“I hate being weak! And Temptation reminds me that I’m weak” Joel confessed in frustration. Don’t we all hate being weak? We want to develop super-power spiritual muscles. We long to “rise above” the temptations, and frustrations of this world and live on a higher plane of peace. I think it’s ingrained in the human heart at some level to aspire for what the Buddhists have dubbed Nirvana–that state in which the evils of this world no longer beckon us, the pains of this world no longer harm us, and the common emotions of humanity no longer plague us. And in our hearts we writhe against human weakness. We writhe against our own frailties.

Recently I read the story of Jesus’ temptation in the wilderness. What stood out to me this time as I read this passage, was how the episode ended: “And the devil left him until an opportune time.” Jesus was tempted severely by Satan during His time in the wilderness. And we tend to look at that occasion and see it as a once for all deal. Jesus was tempted; He overcame; He didn’t face the devil’s temptation again. WRONG! Jesus was tempted; He overcame; The devil retreated to plan his next assault. That’s in essence what theĀ  little phrase, “opportune time” implies.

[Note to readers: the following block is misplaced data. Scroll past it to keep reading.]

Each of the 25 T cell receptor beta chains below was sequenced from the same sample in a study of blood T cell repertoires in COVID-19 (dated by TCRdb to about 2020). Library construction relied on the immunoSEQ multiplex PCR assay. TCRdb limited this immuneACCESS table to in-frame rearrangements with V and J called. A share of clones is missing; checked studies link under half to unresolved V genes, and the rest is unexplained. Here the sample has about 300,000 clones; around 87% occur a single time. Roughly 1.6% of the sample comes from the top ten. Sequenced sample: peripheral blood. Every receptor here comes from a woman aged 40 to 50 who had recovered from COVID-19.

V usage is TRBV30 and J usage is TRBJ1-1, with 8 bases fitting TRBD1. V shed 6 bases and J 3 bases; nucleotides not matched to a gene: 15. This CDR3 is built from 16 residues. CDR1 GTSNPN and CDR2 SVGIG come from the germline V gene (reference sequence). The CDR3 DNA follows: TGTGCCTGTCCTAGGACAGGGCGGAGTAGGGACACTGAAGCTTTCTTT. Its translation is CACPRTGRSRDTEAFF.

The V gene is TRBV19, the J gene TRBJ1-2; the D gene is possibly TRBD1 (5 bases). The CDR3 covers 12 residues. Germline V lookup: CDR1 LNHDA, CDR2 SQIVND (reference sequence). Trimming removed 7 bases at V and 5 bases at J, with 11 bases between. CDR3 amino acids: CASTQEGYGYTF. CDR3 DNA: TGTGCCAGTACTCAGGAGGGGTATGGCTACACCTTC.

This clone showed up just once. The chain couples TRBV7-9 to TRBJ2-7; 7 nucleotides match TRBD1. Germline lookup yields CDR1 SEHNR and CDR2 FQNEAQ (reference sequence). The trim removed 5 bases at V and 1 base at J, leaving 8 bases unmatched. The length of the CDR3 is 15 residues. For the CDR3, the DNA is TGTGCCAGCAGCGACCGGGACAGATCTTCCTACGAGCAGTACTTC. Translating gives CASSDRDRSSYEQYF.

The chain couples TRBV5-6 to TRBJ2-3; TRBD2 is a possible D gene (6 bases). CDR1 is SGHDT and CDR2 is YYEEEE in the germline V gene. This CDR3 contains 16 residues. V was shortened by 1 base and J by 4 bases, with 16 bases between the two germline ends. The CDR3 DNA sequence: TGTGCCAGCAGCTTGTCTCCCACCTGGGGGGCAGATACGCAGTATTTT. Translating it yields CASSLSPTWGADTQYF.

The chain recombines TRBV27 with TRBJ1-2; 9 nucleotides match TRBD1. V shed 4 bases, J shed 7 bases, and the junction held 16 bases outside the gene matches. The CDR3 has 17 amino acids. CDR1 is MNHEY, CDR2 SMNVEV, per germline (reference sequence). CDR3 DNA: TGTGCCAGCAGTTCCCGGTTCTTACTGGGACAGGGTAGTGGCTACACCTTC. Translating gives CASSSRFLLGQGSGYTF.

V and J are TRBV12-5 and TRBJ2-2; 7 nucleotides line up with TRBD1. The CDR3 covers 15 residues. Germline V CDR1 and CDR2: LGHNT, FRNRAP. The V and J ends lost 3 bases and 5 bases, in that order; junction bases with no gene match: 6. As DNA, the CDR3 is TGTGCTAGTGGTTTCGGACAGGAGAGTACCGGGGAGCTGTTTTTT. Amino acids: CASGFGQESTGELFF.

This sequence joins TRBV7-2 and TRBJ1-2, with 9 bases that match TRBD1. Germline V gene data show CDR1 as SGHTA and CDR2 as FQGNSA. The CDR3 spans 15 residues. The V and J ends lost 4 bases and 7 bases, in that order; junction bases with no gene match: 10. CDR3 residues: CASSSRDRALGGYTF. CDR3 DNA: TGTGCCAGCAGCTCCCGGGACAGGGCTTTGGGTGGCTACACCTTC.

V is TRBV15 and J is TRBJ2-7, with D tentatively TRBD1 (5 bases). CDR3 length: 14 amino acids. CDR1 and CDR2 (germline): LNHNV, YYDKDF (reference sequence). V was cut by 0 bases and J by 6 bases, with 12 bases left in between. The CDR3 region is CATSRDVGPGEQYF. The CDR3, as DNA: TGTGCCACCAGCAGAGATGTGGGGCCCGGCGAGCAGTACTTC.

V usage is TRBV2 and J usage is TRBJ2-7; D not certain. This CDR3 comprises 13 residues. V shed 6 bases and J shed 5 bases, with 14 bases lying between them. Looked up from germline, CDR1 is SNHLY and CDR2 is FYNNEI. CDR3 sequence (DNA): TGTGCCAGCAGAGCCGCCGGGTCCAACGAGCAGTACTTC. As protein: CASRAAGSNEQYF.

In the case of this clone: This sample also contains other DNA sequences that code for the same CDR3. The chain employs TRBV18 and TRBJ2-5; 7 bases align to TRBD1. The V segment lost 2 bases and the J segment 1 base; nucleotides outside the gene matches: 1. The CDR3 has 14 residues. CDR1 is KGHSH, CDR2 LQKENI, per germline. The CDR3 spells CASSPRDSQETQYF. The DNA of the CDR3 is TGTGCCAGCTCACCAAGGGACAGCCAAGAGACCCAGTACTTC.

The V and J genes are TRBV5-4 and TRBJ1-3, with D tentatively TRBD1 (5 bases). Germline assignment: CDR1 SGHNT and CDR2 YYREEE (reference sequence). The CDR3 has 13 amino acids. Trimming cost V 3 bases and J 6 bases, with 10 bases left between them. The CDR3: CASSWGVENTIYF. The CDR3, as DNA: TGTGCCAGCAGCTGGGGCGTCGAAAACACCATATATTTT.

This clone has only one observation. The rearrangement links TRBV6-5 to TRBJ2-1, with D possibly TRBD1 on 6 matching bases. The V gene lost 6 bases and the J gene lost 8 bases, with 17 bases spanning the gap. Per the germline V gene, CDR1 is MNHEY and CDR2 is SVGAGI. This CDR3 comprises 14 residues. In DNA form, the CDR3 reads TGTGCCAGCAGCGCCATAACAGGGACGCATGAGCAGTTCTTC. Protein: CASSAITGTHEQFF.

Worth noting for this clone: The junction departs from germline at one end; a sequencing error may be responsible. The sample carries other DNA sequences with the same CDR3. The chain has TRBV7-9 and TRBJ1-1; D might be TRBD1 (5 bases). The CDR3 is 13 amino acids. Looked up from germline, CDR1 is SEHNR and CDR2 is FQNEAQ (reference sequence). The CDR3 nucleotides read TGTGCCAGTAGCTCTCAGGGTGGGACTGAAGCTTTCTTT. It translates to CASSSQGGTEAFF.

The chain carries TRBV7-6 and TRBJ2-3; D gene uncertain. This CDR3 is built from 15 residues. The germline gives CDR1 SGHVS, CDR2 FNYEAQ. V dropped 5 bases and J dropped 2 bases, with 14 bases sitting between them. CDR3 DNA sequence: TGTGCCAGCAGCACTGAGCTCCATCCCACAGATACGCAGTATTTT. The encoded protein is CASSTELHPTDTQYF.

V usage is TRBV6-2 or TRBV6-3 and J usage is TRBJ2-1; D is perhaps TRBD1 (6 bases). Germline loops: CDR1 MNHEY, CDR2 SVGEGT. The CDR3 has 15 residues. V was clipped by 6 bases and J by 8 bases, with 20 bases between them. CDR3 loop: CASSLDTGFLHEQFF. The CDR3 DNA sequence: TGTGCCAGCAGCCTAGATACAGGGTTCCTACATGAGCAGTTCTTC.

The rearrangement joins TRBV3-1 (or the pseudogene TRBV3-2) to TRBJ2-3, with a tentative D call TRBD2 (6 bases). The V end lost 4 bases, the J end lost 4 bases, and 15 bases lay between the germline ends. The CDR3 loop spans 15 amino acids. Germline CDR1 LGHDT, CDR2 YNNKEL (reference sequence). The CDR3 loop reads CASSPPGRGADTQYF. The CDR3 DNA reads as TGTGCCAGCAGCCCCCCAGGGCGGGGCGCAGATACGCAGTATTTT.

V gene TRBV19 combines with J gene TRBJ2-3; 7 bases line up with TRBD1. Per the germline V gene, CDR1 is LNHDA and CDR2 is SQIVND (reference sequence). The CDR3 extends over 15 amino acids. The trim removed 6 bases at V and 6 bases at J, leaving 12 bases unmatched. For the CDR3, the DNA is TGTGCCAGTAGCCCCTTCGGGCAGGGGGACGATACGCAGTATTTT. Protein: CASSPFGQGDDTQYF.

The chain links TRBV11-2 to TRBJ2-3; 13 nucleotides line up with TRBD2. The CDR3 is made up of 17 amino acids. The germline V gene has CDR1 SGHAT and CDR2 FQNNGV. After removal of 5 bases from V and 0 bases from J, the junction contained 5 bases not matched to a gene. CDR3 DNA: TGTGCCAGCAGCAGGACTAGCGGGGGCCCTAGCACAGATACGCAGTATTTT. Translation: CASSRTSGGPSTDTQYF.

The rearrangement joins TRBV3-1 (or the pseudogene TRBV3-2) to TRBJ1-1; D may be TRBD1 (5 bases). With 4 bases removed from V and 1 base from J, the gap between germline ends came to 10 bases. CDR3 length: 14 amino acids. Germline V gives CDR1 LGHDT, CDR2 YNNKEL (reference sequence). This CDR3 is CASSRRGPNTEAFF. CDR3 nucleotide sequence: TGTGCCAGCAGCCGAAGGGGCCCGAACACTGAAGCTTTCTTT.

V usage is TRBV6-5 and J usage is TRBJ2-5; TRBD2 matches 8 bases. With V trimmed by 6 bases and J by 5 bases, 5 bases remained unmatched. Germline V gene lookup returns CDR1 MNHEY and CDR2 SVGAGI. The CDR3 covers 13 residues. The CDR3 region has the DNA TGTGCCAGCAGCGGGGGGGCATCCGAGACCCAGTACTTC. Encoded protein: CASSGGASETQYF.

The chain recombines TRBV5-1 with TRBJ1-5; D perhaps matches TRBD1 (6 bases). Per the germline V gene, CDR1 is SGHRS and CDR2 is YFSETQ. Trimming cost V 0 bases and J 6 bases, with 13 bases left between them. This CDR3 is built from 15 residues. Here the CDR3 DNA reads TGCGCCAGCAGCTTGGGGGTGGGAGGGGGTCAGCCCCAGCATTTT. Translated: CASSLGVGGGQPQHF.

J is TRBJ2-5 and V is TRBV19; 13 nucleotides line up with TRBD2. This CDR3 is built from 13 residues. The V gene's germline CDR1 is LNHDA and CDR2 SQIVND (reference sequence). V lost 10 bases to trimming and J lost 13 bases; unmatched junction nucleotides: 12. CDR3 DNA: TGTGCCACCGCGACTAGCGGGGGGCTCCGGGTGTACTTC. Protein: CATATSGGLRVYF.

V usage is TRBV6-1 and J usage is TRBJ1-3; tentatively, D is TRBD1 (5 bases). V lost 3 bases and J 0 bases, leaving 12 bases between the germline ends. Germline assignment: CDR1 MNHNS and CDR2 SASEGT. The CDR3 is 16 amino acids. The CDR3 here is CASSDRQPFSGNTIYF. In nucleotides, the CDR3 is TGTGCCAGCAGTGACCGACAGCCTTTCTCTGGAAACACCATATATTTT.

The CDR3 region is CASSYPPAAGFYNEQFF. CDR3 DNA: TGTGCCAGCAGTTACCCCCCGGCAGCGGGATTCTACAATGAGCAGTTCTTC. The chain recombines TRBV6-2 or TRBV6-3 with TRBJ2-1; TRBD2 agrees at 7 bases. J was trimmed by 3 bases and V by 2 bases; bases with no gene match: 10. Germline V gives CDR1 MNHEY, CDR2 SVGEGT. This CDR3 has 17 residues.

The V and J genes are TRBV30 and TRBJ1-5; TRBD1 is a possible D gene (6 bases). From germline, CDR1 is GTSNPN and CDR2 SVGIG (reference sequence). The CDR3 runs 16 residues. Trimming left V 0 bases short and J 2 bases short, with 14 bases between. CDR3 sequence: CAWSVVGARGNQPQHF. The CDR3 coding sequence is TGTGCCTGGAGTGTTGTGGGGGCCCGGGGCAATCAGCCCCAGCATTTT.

Oh, how we long to overcome temptation in one grand, powerful stand. And then be free of it forever. But alas…that is not the way of sin or Satan. The plague of sin will forever taunt us in this life. And no matter how many times we overcome, Satan will continue to search out weaknesses.

Now lest I sound as if the battle is hopeless, let me assert that I am beginning to see weakness as a positive. In our culture we long to be strong and independent. But Jesus called His followers to be weak and needy. He said, “I have come not for the healthy but for the sick.” And “Whoever wants to be first in the kingdom must become like this child.” Who is weaker than the sick? And who is needier than a child?

The truth is, we are all weak, and we are all needy. The difference is in whether we acknowledge it or not. And in whether we allow that weakness to throw us upon the mercy of our all-powerful Savior. Weakness seems to hold us back. But God says, “My strength is perfect in weakness.” This is another one of God’s amazing paradoxes. Our weakness is designed to be a tool that drives us to Him. And His strength in us is the only antidote to the crippling kryptonite of sin.

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